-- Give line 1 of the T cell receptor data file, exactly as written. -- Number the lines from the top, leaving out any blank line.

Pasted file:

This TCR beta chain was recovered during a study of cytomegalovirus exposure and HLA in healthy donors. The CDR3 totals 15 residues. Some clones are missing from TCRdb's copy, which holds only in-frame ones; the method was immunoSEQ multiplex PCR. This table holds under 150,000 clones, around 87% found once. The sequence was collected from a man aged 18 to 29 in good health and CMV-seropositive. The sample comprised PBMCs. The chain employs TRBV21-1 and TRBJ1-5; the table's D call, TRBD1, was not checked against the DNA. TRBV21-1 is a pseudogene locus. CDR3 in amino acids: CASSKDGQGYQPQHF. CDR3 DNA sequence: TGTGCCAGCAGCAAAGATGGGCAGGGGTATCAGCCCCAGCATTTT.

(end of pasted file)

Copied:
This TCR beta chain was recovered during a study of cytomegalovirus exposure and HLA in healthy donors. The CDR3 totals 15 residues. Some clones are missing from TCRdb's copy, which holds only in-frame ones; the method was immunoSEQ multiplex PCR. This table holds under 150,000 clones, around 87% found once. The sequence was collected from a man aged 18 to 29 in good health and CMV-seropositive. The sample comprised PBMCs. The chain employs TRBV21-1 and TRBJ1-5; the table's D call, TRBD1, was not checked against the DNA. TRBV21-1 is a pseudogene locus. CDR3 in amino acids: CASSKDGQGYQPQHF. CDR3 DNA sequence: TGTGCCAGCAGCAAAGATGGGCAGGGGTATCAGCCCCAGCATTTT.